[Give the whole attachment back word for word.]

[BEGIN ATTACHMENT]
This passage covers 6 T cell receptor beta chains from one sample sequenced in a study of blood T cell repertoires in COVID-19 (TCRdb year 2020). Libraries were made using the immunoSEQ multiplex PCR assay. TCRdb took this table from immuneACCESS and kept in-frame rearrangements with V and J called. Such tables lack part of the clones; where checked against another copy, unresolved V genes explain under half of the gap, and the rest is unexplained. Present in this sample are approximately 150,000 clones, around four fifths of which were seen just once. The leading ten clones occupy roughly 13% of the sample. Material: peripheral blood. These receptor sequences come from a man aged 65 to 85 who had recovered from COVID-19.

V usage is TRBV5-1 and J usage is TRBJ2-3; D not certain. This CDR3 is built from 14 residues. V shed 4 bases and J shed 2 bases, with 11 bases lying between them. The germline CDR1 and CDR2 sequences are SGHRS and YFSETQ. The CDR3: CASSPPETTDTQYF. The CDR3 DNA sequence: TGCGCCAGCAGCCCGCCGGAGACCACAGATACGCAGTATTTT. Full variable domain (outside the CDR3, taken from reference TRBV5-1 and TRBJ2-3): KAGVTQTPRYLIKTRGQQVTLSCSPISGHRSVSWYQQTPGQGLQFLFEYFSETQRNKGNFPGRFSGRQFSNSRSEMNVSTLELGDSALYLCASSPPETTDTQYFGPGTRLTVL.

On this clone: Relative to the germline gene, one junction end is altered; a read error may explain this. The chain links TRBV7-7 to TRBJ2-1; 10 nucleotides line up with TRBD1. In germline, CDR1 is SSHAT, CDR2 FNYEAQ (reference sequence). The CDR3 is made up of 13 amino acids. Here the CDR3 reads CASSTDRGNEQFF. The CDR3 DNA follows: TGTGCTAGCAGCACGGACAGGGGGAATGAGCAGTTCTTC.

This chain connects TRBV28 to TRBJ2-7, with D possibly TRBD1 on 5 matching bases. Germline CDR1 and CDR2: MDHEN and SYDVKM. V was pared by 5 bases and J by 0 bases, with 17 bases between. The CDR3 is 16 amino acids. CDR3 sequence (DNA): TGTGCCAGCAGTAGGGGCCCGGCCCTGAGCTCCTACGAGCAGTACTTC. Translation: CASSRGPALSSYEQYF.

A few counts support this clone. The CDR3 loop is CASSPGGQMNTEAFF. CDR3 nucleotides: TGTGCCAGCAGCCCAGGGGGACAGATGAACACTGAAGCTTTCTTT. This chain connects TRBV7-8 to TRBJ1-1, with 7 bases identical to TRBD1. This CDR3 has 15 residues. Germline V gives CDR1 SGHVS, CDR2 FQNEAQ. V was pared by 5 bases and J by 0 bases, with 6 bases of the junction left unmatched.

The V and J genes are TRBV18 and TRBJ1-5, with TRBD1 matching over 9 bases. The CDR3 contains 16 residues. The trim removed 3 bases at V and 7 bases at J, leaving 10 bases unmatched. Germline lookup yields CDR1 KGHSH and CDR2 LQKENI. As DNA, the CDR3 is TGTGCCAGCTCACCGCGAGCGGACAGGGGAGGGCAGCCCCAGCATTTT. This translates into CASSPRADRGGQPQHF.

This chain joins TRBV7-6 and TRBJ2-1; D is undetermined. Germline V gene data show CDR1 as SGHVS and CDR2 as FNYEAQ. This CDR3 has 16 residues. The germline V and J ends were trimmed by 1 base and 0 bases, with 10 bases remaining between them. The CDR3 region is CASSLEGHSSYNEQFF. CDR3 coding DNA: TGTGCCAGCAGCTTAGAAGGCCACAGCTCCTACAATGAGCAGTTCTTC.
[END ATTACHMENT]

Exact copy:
This passage covers 6 T cell receptor beta chains from one sample sequenced in a study of blood T cell repertoires in COVID-19 (TCRdb year 2020). Libraries were made using the immunoSEQ multiplex PCR assay. TCRdb took this table from immuneACCESS and kept in-frame rearrangements with V and J called. Such tables lack part of the clones; where checked against another copy, unresolved V genes explain under half of the gap, and the rest is unexplained. Present in this sample are approximately 150,000 clones, around four fifths of which were seen just once. The leading ten clones occupy roughly 13% of the sample. Material: peripheral blood. These receptor sequences come from a man aged 65 to 85 who had recovered from COVID-19.

V usage is TRBV5-1 and J usage is TRBJ2-3; D not certain. This CDR3 is built from 14 residues. V shed 4 bases and J shed 2 bases, with 11 bases lying between them. The germline CDR1 and CDR2 sequences are SGHRS and YFSETQ. The CDR3: CASSPPETTDTQYF. The CDR3 DNA sequence: TGCGCCAGCAGCCCGCCGGAGACCACAGATACGCAGTATTTT. Full variable domain (outside the CDR3, taken from reference TRBV5-1 and TRBJ2-3): KAGVTQTPRYLIKTRGQQVTLSCSPISGHRSVSWYQQTPGQGLQFLFEYFSETQRNKGNFPGRFSGRQFSNSRSEMNVSTLELGDSALYLCASSPPETTDTQYFGPGTRLTVL.

On this clone: Relative to the germline gene, one junction end is altered; a read error may explain this. The chain links TRBV7-7 to TRBJ2-1; 10 nucleotides line up with TRBD1. In germline, CDR1 is SSHAT, CDR2 FNYEAQ (reference sequence). The CDR3 is made up of 13 amino acids. Here the CDR3 reads CASSTDRGNEQFF. The CDR3 DNA follows: TGTGCTAGCAGCACGGACAGGGGGAATGAGCAGTTCTTC.

This chain connects TRBV28 to TRBJ2-7, with D possibly TRBD1 on 5 matching bases. Germline CDR1 and CDR2: MDHEN and SYDVKM. V was pared by 5 bases and J by 0 bases, with 17 bases between. The CDR3 is 16 amino acids. CDR3 sequence (DNA): TGTGCCAGCAGTAGGGGCCCGGCCCTGAGCTCCTACGAGCAGTACTTC. Translation: CASSRGPALSSYEQYF.

A few counts support this clone. The CDR3 loop is CASSPGGQMNTEAFF. CDR3 nucleotides: TGTGCCAGCAGCCCAGGGGGACAGATGAACACTGAAGCTTTCTTT. This chain connects TRBV7-8 to TRBJ1-1, with 7 bases identical to TRBD1. This CDR3 has 15 residues. Germline V gives CDR1 SGHVS, CDR2 FQNEAQ. V was pared by 5 bases and J by 0 bases, with 6 bases of the junction left unmatched.

The V and J genes are TRBV18 and TRBJ1-5, with TRBD1 matching over 9 bases. The CDR3 contains 16 residues. The trim removed 3 bases at V and 7 bases at J, leaving 10 bases unmatched. Germline lookup yields CDR1 KGHSH and CDR2 LQKENI. As DNA, the CDR3 is TGTGCCAGCTCACCGCGAGCGGACAGGGGAGGGCAGCCCCAGCATTTT. This translates into CASSPRADRGGQPQHF.

This chain joins TRBV7-6 and TRBJ2-1; D is undetermined. Germline V gene data show CDR1 as SGHVS and CDR2 as FNYEAQ. This CDR3 has 16 residues. The germline V and J ends were trimmed by 1 base and 0 bases, with 10 bases remaining between them. The CDR3 region is CASSLEGHSSYNEQFF. CDR3 coding DNA: TGTGCCAGCAGCTTAGAAGGCCACAGCTCCTACAATGAGCAGTTCTTC.